Call & Response: Will Currie & The Country French
Will Currie & The Country French are a six-piece band from Waterloo, who just released their debut album Awake, You Sleepers! Led by the bold vocals of Will Currie, along with an ambitious and rich orchestration, the album bursts with upbeat pop sing-a-longs and a stream of ballads, demonstrating the band's openness to unfamiliar sounds and genre acrobatics.
Awake, You Sleepers! showcases Currie's song-writing gift, steeped with detail and motifs, a little theatricality, wildness and - best of all - playful, emotional storytelling.
What's the idea behind the title of your album Awake, You Sleepers? What new things can fans expect from this record (since your EP)?
The title Awake, You Sleepers! comes from Bach's Cantata No. 140. A lot of the lyrics in the title song are taken from the English translation of that libretto. I love that Cantata because it feels like a big long sunrise and a new beginning and it sort of acts as the final theme for the record which has taken some weird turns but ends on a very hopeful and warm note. Also, our original title "James Brown: Live at the Apollo" was deemed misleading by our label.
You seem to go the whole range with sound and use of instruments - from the upbeat and soulful "Arise, Take Up Your Arms", the waltzing "Railroad" to the slow-jam "Portland". How would you describe the feeling behind the album?
I think it's definitely a pop record at its core, but we do try and give as much variety as we can while maintaining the overall feel of the album. The songs don't all sound the same but many of them share common musical phrases and themes that tie the 14 tracks together. It was very important to us that they sounded like they belong with one another, and not just thrown on as a mixed bag.
Which musicians and artists influence you?
I think 70's Elton John is a big influence in terms of arrangement, and he's so good at mixing really good pop and R&B with a stellar melody. I think my biggest influence is probably Rufus Wainwright. He's the best as it gets when it comes to pure song-writing, and he can go right from pop jam to a gorgeous orchestral ballad so naturally. I really admire that.
How happy are you with Awake, You Sleepers? The band is relatively new, so what have you learned from the experience of making the record?
We're all thrilled with the record. It's been getting such great reviews and that really means so much to us. I'm not really sure what we've learned from the experience. Maybe we have a better idea of what our band's direction is musically. Our EP was pretty sunny, which was fine and people really loved it, but I think this one is a little more broad and interesting, which is appealing to us as musicians.
Reflecting on the album now that it's complete, are there particular or obvious things you wish you could change or add?
I can honestly say that I wouldn't change anything about it. It's not a perfect record, and there are some production elements to it that are quite intentionally rough around the edges. I don't think our goal was ever to make a polished, radio record. I think it sounds very pure and true and not too fancy, so that makes me very happy.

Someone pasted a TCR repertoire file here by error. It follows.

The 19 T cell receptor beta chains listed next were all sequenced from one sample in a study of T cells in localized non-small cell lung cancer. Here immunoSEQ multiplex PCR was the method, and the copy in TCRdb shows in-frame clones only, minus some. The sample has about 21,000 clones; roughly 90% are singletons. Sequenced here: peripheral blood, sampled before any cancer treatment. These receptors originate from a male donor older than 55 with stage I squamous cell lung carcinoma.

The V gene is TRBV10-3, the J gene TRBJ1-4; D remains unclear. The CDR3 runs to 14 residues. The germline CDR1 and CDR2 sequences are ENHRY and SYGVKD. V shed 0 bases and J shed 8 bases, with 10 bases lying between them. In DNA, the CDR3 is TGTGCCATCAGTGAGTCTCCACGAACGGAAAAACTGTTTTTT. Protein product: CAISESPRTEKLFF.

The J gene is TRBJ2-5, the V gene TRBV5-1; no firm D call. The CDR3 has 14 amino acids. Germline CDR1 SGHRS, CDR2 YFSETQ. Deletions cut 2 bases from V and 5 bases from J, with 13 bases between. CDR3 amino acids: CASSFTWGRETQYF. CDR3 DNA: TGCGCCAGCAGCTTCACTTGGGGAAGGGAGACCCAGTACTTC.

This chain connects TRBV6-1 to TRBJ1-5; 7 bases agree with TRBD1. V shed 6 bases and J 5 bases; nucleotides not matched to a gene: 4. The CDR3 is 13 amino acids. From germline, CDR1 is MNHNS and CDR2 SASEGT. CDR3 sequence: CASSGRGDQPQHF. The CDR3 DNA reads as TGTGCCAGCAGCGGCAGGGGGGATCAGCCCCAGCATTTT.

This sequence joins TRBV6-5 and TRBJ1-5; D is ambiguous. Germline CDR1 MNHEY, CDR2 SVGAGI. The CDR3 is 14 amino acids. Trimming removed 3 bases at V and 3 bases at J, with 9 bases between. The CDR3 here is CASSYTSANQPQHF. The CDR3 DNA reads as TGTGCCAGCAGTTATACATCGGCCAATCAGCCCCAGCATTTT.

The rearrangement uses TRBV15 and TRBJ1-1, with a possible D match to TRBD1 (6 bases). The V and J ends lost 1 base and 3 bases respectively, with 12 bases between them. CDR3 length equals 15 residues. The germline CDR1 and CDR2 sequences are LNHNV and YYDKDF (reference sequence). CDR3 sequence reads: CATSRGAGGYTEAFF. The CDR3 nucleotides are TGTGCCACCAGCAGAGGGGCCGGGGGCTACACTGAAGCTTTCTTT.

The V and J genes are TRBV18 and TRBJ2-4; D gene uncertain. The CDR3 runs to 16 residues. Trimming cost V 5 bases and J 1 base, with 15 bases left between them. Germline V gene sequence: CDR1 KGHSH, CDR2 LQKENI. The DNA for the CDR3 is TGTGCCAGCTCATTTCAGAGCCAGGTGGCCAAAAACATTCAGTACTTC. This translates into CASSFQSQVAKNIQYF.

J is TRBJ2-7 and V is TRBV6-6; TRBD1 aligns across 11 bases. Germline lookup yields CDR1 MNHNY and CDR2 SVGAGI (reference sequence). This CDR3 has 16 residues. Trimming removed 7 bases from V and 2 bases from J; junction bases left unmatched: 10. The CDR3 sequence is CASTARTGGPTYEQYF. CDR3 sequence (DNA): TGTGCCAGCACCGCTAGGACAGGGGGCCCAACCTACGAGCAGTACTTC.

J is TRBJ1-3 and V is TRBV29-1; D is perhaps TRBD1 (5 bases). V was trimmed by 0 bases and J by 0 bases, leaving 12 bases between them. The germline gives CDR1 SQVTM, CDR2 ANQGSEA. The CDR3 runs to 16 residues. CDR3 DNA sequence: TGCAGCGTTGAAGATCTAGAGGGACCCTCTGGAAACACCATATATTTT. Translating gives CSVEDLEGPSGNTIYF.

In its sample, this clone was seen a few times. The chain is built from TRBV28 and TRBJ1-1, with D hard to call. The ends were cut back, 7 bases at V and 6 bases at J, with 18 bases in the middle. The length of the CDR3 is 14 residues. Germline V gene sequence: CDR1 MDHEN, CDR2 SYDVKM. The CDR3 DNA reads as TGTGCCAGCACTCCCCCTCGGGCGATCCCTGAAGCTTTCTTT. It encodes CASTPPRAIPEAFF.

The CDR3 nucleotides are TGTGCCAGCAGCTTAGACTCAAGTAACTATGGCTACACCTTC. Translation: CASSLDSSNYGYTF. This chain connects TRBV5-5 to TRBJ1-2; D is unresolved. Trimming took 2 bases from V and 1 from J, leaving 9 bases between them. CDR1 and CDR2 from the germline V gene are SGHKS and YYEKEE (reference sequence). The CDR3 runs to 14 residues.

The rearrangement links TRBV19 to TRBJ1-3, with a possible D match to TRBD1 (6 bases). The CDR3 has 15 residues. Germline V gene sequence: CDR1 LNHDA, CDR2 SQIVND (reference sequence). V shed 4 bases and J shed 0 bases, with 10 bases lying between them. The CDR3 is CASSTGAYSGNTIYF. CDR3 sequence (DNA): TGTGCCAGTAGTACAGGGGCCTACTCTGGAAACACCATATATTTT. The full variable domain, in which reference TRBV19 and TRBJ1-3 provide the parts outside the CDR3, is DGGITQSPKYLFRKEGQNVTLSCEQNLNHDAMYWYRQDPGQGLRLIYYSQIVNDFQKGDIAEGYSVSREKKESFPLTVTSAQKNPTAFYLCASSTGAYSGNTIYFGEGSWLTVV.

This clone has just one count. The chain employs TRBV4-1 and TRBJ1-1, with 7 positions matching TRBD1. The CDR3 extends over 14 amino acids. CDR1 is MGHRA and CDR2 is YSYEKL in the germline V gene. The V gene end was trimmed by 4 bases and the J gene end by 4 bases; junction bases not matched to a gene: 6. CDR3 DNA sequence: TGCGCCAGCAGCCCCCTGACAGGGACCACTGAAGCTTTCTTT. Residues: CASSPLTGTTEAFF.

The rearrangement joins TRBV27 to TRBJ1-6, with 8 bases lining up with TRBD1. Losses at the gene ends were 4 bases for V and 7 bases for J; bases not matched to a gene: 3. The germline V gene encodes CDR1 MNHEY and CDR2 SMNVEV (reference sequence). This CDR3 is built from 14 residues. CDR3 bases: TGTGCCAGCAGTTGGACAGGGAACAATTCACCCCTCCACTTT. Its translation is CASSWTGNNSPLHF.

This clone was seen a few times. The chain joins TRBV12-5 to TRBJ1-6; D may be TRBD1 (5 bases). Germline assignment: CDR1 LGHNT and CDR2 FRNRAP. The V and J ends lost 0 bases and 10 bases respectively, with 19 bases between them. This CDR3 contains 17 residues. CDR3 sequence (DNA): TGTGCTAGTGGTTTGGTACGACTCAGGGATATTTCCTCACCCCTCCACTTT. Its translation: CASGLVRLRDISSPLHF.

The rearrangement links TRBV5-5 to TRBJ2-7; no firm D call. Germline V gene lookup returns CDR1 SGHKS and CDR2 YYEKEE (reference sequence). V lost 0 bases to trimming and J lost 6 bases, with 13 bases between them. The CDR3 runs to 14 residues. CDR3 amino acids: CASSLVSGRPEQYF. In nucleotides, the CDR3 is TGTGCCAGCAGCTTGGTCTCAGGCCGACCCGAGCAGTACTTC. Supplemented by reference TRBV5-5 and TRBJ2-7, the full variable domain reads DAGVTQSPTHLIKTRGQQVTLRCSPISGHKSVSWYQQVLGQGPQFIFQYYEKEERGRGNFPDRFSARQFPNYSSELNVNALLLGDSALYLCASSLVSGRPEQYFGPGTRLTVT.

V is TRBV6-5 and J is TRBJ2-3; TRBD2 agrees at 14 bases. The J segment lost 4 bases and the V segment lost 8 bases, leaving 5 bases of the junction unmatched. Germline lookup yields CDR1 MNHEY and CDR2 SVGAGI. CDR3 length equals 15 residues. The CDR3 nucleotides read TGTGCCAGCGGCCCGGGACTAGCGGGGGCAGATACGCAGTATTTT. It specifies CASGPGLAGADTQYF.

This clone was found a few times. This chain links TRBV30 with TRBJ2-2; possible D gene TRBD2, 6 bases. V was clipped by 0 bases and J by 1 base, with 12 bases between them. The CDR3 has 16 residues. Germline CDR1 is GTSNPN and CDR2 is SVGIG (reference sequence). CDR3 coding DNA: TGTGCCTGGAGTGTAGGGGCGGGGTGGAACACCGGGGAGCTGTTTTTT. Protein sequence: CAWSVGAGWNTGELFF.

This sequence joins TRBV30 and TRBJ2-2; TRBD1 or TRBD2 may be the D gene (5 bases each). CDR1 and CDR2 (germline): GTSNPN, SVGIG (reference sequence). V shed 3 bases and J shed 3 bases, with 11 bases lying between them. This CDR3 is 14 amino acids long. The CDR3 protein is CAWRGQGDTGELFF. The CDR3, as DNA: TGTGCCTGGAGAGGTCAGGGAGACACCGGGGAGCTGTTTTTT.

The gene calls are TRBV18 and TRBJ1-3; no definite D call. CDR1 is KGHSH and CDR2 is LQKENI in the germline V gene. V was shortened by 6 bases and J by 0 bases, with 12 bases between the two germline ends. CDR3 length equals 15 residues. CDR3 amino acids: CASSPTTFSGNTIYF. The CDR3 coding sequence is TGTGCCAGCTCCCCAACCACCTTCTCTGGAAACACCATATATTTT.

If you had to choose, which would you say are your favourite songs from the album and why?
I love "John Denver Haircut." It's always in my head and it's just a good, fun song, I think it represents us very well. My absolute favourite would have t be the song "Awake, You Sleepers!" Little motifs and themes from that song are revealed gradually throughout the record, and it's so gratifying when at the end of the album all of those bits converge to form the final track. Also, I should mention that we are the kind of nerds who would hide musical motifs in a record.
Can you talk about the song "Ontario" and the lyric, "They don't take kindly to strangers in Ontario"?
It's just a bit of a joke really. The whole song is just describing a very plain and wholesome place for the most part, but the thought is that as soon as an outsider comes in, everyone is watching you and secretly hates you. I don't think people in Ontario are like that; they were just blessed with the correct number of syllables to fit my lyrical requirements.
There's a very beautiful flow to this album, like a sun rising, the varied orchestration mixed with bright vocals pull it together from the opening to the last song. Why does such a gentle-sounding concluding song have a commanding title?
Well the title is literally directly translated from a Bach Cantata. I don't mean to sound too commanding when I say, "Awake, You Sleepers!" But if you ask me, Wach auf, ihr Schl채fer! sounds much more intense.
What will it be like for those going to the show tonight at The Music Gallery? What's next for Will Currie & The Country French?
I'm very excited for this concert. It will be the first time we've had the chance to perform the record with a full brass and strings section to accompany the band. Even when the record was being made, those parts were all recorded separately so it will be a first for everyone. The absolute next thing on the docket for us is to record a song for Ryerson University this month that they'll be using as part of a fundraising effort for War Child Canada. I suppose the next thing for me would be to write song for that.
Catch Will Currie & The Country French tonight at The Music Gallery (197 John St.). Check the band's website for more info on any upcoming shows and record releases.
Photo by Matthew Braga
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